He's not a stand-up comic, but sometimes he tells jokes. Nor is he a musician, but sometimes he plays rock music in front of people. Not an actor, but he pretends to be someone he isn't. Hal Sparks is an artist, an emissary of human emotion, and these are some things that he does.
"They're not jobs," Sparks said. "There are jobs that come up that allow me to express certain elements of myself, but there's no point in my life where I will cease to do them as activities because they don't separate from who I am as a person."
In comedy, music and film, Hal Sparks' jobs have been many. His searching dissection of various aspects of life oxymoronic in the 2010 standup special, Charmageddon, was highly regarded for its sharp wit and audacious poignancy. Sparks also fronts a classic rock band, Zero 1, which recently wrapped up the first leg of a national tour to promote the release of its sophomore album, The Sacred Nothing. On screen, he did the gay thing as "Michael" in the Showtime series "Queer as Folk," commanded legions of bubble-wrapped alien cultists as "Zoltan" in Dude, Where's My Car? and hated on your childhood in VH1's irreverently nostalgic "I Love the ..." series.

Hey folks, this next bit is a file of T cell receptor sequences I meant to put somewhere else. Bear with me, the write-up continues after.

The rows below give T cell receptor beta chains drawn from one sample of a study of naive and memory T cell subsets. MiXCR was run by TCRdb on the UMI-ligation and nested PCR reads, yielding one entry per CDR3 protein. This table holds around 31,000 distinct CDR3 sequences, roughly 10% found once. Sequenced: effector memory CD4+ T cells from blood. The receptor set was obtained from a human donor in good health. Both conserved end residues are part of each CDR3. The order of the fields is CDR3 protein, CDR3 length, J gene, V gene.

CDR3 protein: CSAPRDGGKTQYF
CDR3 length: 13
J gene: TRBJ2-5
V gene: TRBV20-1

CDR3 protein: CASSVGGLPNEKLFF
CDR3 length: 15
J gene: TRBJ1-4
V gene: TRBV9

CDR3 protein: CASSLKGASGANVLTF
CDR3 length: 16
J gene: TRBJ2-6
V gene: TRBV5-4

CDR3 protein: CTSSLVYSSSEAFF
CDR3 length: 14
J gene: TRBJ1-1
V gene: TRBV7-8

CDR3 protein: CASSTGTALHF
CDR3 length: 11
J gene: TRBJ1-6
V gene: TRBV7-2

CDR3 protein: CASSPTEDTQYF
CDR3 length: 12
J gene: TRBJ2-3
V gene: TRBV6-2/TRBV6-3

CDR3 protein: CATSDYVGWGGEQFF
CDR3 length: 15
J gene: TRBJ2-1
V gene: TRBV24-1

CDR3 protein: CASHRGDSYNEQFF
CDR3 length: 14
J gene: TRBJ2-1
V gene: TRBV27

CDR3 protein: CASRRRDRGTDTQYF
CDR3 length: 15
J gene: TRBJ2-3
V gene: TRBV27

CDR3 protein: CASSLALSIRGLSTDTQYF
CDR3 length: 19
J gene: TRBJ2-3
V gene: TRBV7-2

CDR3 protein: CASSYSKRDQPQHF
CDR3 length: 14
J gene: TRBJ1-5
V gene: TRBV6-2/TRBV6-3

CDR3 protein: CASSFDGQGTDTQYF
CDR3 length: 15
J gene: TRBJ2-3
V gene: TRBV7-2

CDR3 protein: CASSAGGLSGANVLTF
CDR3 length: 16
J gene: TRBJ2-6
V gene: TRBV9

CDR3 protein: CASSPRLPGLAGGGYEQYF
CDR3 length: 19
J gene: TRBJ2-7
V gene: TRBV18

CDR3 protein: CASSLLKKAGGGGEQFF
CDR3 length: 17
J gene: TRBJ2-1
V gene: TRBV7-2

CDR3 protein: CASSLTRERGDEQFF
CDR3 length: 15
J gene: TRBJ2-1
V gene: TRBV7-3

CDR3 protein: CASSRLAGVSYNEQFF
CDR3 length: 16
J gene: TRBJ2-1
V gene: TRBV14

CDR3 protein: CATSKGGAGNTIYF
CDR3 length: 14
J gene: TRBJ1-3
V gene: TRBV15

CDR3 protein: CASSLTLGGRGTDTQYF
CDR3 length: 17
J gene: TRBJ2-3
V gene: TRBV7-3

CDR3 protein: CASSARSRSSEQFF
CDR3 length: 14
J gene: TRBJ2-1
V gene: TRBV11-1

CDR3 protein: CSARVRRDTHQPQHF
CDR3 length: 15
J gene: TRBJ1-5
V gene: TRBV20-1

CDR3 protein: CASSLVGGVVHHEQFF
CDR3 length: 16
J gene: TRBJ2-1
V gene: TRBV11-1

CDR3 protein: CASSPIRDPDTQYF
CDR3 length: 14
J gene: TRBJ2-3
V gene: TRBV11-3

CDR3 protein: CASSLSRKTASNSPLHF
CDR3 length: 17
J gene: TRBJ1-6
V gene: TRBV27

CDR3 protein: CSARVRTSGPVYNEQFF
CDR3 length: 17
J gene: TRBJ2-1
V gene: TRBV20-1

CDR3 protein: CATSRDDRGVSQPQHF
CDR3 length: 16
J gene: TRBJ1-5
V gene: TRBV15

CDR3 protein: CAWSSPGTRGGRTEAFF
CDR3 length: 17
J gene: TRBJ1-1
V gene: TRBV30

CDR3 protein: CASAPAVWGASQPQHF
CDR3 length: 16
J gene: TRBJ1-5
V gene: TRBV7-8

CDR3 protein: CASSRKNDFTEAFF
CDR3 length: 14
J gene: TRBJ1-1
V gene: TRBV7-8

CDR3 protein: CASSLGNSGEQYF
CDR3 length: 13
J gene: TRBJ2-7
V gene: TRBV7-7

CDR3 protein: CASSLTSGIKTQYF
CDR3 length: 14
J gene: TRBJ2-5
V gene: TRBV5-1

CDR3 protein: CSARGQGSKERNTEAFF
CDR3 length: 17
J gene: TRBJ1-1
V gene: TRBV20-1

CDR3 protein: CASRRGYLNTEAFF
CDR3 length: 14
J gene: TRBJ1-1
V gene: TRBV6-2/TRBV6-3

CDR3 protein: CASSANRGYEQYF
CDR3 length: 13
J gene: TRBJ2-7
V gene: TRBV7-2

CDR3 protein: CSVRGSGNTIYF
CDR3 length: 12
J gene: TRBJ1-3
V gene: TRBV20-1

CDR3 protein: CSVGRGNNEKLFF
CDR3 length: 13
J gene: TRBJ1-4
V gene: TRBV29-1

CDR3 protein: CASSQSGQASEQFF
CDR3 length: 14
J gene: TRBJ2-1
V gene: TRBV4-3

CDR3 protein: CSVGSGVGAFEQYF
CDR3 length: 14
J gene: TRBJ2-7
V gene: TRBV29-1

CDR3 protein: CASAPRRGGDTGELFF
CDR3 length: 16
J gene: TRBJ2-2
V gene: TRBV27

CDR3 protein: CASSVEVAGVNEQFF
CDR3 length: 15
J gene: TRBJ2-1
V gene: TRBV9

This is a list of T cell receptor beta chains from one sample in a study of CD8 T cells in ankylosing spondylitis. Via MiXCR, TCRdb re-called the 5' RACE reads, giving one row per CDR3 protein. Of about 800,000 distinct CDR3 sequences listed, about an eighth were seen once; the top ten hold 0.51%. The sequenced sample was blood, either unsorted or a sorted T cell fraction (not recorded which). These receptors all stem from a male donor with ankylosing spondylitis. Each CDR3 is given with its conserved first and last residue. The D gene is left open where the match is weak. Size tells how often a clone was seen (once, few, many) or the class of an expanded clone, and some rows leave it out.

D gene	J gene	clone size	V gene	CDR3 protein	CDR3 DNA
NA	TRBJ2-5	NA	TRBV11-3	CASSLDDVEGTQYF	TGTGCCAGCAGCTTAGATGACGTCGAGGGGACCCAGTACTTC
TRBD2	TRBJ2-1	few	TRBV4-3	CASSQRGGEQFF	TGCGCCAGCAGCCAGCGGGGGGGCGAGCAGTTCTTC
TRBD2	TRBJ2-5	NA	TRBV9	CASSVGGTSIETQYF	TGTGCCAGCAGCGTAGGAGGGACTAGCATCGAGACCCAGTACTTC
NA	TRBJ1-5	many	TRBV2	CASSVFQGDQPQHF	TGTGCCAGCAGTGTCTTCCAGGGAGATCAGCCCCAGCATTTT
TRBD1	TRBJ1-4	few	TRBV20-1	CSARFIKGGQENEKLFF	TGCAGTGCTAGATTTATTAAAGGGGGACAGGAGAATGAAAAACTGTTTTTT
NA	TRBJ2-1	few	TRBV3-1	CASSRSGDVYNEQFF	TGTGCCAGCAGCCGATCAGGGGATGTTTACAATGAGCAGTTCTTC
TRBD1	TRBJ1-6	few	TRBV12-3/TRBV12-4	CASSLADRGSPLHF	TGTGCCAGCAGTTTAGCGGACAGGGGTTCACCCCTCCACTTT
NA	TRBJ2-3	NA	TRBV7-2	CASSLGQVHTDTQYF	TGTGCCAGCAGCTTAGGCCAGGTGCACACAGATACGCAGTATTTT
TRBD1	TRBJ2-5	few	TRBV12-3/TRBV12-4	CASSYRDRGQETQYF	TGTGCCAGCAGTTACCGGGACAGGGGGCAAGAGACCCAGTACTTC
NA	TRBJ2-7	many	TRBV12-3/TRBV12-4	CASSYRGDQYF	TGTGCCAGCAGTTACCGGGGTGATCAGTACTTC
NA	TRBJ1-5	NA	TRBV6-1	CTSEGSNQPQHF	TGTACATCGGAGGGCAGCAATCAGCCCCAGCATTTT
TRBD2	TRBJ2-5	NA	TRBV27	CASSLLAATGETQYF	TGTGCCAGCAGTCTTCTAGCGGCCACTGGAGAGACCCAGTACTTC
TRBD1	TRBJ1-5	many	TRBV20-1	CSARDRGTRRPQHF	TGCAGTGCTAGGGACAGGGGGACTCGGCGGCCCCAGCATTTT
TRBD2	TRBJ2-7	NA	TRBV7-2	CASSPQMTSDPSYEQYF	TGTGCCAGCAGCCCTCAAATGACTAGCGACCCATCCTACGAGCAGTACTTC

"They're completely incomparable," Sparks said of his multidisciplinary creative outlets. "It's like, ‘What do you like better, eating or breathing? You might like one better than the other right now, but stop doing the other one for a little bit and see how it feels.'"
Dr. Grins, Grand Rapids
June 28-30, show times at 8, 9 and 10:30 p.m.
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For Sparks, unpacking emotion is the essence of artistic expression. Music unleashes the extremes of primal, purely unadulterated personal emotion. Acting accomplishes similar goals, but the emotion is artificially directed to articulate the experience of a character, he said.
As a stand-up comic, he seems like an angry person. He's not. Stand-up is the context in which he channels the annoying, frustrating, absurd aspects of human emotion.
"There is no greater art form for singular expression today than stand-up," Sparks said. "It's a philosophical outlet that only has one caveat, one limitation: that it must be funny. As long as I can make you laugh, I can say anything. That means a lot."
A student of comedy in the classical sense, Sparks' true gift is an insightful aptitude for fleshing out the alternative, unconsidered perspective of an issue. He deliberately seeks unaddressed or misrepresented topics to confront as an end in itself -- simply because it hasn't been done.
This year is already shaping out to be a breakthrough for the seasoned performer. In addition to recording a new stand-up special at Mayne Stage in Chicago this fall, and a second season of his Disney television series "Lab Rats," he taught himself to speak Chinese and will begin work on two television series in China. That brings the count to two new albums, a three-part nationwide tour, two foreign television series and one domestic.